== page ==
Your Gateway to Music and More from a Christian Perspective
     Slow down as you approach the gate, and have your change ready....
SubscribeAbout UsFeaturesNewsReviewsMoviesConcert ReviewsTop 10ResourcesContact Us
About Us

Album Reviews
Concert Reviews

Top 10
Contact Us


Busted At The Pearly Gates
Artist: John Austin
Label: Independent
Tracks: 20/72:18

So far in my humble opinion 2002 is the best year in a long time for independent releases. With the exception of the new project by The Benjamin Gate, all of the stuff that has come out of Nashville so far this year has been lame and uninspiring. This new album by John Austin is the exact opposite of that, this is virtually a perfect album. From the packaging to the overall sound to the sheer amount of songs found on this venture everything about it yells excitement and greatness. I can honestly say that this is my favorite album so far this year and it has been a very good year. There are twenty songs here and each one of them is a gem, there isn't a clunker in the bunch

Joining John as usual is vocalist Erin Echo, who as usual is absolutely superb. To list all of the players on this project would take up the rest of the review but let me just say that the musicians listed in the credits reads like a who's who of some of the best players in independent music. The majority of the album was recorded, mixed and produced under the watchful eye of  Martin Kearns in Atlanta for Serious Hip Productions. The album artwork was handled by Juli Kearns in a style reminiscent of Jimmy Abegg or to a certain extent the late Rev. Howard Finster. The art portion of the album totally complements the sonic portion. It has been ten years since the release of John's first album "The Embarrassing Young" and that ten years has brought about a sense of maturity and confidence which becomes more and more evident with each release.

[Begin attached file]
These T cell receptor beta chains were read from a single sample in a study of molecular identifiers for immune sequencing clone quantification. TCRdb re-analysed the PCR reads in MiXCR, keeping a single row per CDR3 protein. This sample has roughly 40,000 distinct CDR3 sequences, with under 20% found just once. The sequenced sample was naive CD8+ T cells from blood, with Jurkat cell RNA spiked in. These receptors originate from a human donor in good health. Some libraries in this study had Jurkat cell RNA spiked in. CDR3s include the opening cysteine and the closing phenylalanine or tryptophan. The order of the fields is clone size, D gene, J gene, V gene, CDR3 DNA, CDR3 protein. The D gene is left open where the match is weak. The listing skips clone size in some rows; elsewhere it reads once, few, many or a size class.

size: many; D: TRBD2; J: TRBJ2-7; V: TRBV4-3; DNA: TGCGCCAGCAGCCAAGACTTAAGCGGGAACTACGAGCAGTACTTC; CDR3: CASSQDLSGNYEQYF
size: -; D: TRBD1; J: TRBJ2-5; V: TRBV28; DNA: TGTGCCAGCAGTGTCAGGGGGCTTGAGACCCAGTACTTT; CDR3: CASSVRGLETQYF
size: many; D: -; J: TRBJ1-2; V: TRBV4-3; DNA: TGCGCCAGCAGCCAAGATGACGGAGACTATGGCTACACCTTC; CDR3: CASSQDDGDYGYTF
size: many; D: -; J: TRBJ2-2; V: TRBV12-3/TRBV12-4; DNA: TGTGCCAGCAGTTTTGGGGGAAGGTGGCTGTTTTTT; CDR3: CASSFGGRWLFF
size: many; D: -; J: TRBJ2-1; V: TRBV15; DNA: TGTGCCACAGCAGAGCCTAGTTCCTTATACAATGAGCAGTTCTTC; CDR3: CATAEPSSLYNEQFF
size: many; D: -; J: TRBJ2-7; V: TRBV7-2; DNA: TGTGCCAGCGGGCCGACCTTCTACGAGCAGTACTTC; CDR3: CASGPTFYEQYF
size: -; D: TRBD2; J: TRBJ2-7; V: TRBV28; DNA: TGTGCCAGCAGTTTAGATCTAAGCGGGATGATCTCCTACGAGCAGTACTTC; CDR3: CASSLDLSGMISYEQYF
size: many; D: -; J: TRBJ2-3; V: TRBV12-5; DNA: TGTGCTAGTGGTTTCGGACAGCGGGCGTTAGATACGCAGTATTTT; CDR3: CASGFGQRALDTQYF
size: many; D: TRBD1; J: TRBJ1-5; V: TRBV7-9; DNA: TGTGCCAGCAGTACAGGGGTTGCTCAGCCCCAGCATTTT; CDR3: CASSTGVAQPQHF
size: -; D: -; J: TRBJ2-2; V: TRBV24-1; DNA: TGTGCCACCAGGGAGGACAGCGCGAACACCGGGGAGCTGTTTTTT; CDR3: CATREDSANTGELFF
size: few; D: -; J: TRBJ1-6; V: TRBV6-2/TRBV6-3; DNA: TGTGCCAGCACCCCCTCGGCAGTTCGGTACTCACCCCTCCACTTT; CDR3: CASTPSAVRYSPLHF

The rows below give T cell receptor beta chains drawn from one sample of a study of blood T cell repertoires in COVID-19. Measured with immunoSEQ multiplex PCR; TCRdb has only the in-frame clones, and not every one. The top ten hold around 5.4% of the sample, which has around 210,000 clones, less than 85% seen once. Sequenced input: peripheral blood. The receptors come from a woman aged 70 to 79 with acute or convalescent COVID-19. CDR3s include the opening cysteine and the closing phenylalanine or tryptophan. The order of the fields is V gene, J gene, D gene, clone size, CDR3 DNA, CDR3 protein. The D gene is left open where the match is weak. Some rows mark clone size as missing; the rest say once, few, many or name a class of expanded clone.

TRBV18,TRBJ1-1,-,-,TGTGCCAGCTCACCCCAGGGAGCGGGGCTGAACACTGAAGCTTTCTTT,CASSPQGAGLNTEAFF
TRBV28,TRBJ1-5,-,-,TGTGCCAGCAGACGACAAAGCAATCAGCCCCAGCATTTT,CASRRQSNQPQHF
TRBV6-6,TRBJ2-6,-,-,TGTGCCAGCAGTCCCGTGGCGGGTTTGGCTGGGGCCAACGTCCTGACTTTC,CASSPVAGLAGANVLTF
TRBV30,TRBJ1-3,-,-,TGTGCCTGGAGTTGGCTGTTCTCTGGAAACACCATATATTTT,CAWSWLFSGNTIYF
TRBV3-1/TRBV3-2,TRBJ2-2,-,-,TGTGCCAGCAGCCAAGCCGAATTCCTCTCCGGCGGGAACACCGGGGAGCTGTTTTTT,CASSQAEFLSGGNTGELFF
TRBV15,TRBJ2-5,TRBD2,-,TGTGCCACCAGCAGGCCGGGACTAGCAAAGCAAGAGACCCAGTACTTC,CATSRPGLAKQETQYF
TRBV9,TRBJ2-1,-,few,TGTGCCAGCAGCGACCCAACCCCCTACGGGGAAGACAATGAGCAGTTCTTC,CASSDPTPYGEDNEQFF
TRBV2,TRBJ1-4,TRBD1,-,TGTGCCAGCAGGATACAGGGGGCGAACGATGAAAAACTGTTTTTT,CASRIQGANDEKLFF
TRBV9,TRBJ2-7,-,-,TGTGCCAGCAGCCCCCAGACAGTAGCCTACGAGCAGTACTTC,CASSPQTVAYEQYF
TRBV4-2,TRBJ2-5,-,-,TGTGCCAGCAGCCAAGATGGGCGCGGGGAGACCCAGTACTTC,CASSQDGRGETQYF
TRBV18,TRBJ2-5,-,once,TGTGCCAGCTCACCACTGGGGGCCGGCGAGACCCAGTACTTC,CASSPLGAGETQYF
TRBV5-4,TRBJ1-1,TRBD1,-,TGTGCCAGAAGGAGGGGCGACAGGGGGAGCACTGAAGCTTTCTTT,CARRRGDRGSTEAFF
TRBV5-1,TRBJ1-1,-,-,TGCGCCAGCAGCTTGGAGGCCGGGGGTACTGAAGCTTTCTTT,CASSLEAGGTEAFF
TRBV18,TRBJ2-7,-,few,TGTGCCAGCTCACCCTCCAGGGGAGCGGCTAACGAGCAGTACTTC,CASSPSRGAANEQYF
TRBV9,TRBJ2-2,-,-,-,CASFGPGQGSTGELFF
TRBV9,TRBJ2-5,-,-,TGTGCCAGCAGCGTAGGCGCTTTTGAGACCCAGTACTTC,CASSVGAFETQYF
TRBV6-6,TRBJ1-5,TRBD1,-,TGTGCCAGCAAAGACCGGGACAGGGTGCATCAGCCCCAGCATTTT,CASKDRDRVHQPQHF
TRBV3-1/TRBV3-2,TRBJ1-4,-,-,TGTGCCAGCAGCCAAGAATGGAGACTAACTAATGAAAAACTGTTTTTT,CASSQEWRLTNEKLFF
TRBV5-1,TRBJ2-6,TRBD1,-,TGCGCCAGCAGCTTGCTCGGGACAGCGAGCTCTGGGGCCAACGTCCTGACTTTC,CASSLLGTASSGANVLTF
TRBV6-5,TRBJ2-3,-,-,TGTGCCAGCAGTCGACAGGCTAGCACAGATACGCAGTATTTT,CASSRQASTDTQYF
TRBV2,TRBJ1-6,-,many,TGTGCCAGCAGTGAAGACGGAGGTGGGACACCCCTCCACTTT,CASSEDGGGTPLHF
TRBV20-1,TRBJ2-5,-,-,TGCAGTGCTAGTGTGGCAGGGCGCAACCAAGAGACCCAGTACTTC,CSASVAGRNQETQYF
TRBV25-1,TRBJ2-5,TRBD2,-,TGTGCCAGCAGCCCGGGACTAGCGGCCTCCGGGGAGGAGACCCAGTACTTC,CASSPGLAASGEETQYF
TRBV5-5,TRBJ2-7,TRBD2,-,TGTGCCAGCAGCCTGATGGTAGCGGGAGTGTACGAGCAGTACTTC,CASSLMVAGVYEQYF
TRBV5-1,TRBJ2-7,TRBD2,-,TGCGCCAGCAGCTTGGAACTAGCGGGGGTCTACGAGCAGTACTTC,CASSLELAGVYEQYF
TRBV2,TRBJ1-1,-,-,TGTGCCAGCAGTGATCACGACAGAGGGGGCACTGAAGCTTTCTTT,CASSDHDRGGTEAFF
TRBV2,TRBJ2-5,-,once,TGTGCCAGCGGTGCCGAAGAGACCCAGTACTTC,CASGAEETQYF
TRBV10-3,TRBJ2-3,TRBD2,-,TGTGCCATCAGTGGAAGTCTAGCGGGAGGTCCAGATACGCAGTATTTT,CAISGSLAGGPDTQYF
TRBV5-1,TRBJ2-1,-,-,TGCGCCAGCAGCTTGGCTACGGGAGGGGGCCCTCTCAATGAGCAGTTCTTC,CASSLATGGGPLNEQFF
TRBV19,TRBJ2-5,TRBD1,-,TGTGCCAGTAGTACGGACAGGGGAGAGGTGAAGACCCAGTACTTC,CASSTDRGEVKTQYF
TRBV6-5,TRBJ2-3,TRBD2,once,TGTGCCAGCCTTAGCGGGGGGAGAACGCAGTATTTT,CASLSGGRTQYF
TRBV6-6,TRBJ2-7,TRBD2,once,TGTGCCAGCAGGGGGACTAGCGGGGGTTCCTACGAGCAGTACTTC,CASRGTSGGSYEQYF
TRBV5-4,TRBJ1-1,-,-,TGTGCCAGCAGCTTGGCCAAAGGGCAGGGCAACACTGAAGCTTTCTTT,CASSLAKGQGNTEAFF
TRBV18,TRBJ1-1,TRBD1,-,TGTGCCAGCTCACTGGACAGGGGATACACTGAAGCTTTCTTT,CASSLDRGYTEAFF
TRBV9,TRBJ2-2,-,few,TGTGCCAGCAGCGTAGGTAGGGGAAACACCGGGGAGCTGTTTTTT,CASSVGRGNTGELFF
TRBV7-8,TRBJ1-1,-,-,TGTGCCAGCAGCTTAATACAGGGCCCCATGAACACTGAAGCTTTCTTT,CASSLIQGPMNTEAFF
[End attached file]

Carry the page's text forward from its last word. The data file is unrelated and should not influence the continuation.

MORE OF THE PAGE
Right now I would tend to say that my favorite cuts on the album are "Cool Morning," "Love Preys," and "East Virginia Blue." If you are not familiar with John's work this is the perfect way to start, if you are already a fan, then by all means add this one to your collection. Check out John's web site at

Chris MacIntosh aka Grandfather Rock 7/20/2002

It's been four years since John Austin gave us his masterpiece, If I Was A Latin King, a complete concept album which featured then-finacee, now-wife Erin Echo on backing vocals and Bill Campbell's "basement wall of sound" guitars. 

It may have taken him four years, but Austin has followed with an epic twenty-song disc, Busted at the Pearly Gates. Clocking in at an impressive 72 minutes, Austin has managed to assemble songs ranging from folk to blues to quiet ballads to straight-on rock without compromising continuity. He gets a lot of help, too; if Campbell and Echo's contributions provided skin for Austin's body of work on ...Latin King, a cast of over two dozen collaborators and Martin Kearns' brilliant production provide the sinews on Busted at the Pearly Gates.

"Roll the Stone Away" starts the disc. A polished folk-rock tune, this song features Jim Cullitan on mandolin and banjo, and a chorus that seems to want the listener to sing along.